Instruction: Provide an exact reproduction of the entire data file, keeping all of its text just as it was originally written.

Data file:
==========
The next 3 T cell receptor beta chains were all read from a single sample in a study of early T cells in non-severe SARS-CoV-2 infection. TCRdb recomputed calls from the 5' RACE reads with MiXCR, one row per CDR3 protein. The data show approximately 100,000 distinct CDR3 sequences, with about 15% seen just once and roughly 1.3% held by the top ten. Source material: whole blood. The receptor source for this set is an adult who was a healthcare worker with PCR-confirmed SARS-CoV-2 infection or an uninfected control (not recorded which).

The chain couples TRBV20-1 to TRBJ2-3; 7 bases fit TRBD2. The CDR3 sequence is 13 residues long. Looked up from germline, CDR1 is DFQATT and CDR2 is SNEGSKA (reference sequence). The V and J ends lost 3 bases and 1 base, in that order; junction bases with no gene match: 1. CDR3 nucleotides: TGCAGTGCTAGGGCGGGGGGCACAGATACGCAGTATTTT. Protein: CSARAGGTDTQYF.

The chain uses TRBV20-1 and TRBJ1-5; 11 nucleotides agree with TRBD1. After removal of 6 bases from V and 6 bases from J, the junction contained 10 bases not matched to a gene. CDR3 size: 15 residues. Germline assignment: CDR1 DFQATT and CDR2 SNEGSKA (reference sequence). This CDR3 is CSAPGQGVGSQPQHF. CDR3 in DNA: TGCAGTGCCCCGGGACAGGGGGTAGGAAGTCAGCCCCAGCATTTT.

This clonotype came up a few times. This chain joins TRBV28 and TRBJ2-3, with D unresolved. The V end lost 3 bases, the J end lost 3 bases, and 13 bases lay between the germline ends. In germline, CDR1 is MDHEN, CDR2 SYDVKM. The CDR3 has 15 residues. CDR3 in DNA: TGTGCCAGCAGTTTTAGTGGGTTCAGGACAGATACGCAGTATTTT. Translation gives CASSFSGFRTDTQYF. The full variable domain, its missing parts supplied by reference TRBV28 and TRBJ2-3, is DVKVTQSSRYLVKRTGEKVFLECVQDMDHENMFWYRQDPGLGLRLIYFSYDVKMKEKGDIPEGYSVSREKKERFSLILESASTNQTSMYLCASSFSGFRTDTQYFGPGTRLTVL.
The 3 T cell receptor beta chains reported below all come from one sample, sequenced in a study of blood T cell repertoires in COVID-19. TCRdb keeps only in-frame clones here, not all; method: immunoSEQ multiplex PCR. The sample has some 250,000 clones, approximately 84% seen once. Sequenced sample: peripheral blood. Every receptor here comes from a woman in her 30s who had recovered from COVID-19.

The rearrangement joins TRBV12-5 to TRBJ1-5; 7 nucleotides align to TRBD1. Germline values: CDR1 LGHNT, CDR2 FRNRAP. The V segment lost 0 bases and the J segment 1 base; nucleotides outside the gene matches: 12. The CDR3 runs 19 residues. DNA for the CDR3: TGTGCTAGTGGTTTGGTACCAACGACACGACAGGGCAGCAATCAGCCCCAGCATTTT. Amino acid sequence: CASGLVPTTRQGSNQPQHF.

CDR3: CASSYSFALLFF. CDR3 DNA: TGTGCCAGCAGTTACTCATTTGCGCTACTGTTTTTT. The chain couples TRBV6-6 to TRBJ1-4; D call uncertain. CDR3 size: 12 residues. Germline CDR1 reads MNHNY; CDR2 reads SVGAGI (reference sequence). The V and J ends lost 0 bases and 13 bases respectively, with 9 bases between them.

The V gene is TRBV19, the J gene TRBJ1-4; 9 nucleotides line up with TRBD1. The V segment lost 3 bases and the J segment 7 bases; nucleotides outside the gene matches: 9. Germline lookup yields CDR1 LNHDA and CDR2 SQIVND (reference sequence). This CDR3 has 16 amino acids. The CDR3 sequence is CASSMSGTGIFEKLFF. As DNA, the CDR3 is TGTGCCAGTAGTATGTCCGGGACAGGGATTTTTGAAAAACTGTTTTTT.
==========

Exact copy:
The next 3 T cell receptor beta chains were all read from a single sample in a study of early T cells in non-severe SARS-CoV-2 infection. TCRdb recomputed calls from the 5' RACE reads with MiXCR, one row per CDR3 protein. The data show approximately 100,000 distinct CDR3 sequences, with about 15% seen just once and roughly 1.3% held by the top ten. Source material: whole blood. The receptor source for this set is an adult who was a healthcare worker with PCR-confirmed SARS-CoV-2 infection or an uninfected control (not recorded which).

The chain couples TRBV20-1 to TRBJ2-3; 7 bases fit TRBD2. The CDR3 sequence is 13 residues long. Looked up from germline, CDR1 is DFQATT and CDR2 is SNEGSKA (reference sequence). The V and J ends lost 3 bases and 1 base, in that order; junction bases with no gene match: 1. CDR3 nucleotides: TGCAGTGCTAGGGCGGGGGGCACAGATACGCAGTATTTT. Protein: CSARAGGTDTQYF.

The chain uses TRBV20-1 and TRBJ1-5; 11 nucleotides agree with TRBD1. After removal of 6 bases from V and 6 bases from J, the junction contained 10 bases not matched to a gene. CDR3 size: 15 residues. Germline assignment: CDR1 DFQATT and CDR2 SNEGSKA (reference sequence). This CDR3 is CSAPGQGVGSQPQHF. CDR3 in DNA: TGCAGTGCCCCGGGACAGGGGGTAGGAAGTCAGCCCCAGCATTTT.

This clonotype came up a few times. This chain joins TRBV28 and TRBJ2-3, with D unresolved. The V end lost 3 bases, the J end lost 3 bases, and 13 bases lay between the germline ends. In germline, CDR1 is MDHEN, CDR2 SYDVKM. The CDR3 has 15 residues. CDR3 in DNA: TGTGCCAGCAGTTTTAGTGGGTTCAGGACAGATACGCAGTATTTT. Translation gives CASSFSGFRTDTQYF. The full variable domain, its missing parts supplied by reference TRBV28 and TRBJ2-3, is DVKVTQSSRYLVKRTGEKVFLECVQDMDHENMFWYRQDPGLGLRLIYFSYDVKMKEKGDIPEGYSVSREKKERFSLILESASTNQTSMYLCASSFSGFRTDTQYFGPGTRLTVL.
The 3 T cell receptor beta chains reported below all come from one sample, sequenced in a study of blood T cell repertoires in COVID-19. TCRdb keeps only in-frame clones here, not all; method: immunoSEQ multiplex PCR. The sample has some 250,000 clones, approximately 84% seen once. Sequenced sample: peripheral blood. Every receptor here comes from a woman in her 30s who had recovered from COVID-19.

The rearrangement joins TRBV12-5 to TRBJ1-5; 7 nucleotides align to TRBD1. Germline values: CDR1 LGHNT, CDR2 FRNRAP. The V segment lost 0 bases and the J segment 1 base; nucleotides outside the gene matches: 12. The CDR3 runs 19 residues. DNA for the CDR3: TGTGCTAGTGGTTTGGTACCAACGACACGACAGGGCAGCAATCAGCCCCAGCATTTT. Amino acid sequence: CASGLVPTTRQGSNQPQHF.

CDR3: CASSYSFALLFF. CDR3 DNA: TGTGCCAGCAGTTACTCATTTGCGCTACTGTTTTTT. The chain couples TRBV6-6 to TRBJ1-4; D call uncertain. CDR3 size: 12 residues. Germline CDR1 reads MNHNY; CDR2 reads SVGAGI (reference sequence). The V and J ends lost 0 bases and 13 bases respectively, with 9 bases between them.

The V gene is TRBV19, the J gene TRBJ1-4; 9 nucleotides line up with TRBD1. The V segment lost 3 bases and the J segment 7 bases; nucleotides outside the gene matches: 9. Germline lookup yields CDR1 LNHDA and CDR2 SQIVND (reference sequence). This CDR3 has 16 amino acids. The CDR3 sequence is CASSMSGTGIFEKLFF. As DNA, the CDR3 is TGTGCCAGTAGTATGTCCGGGACAGGGATTTTTGAAAAACTGTTTTTT.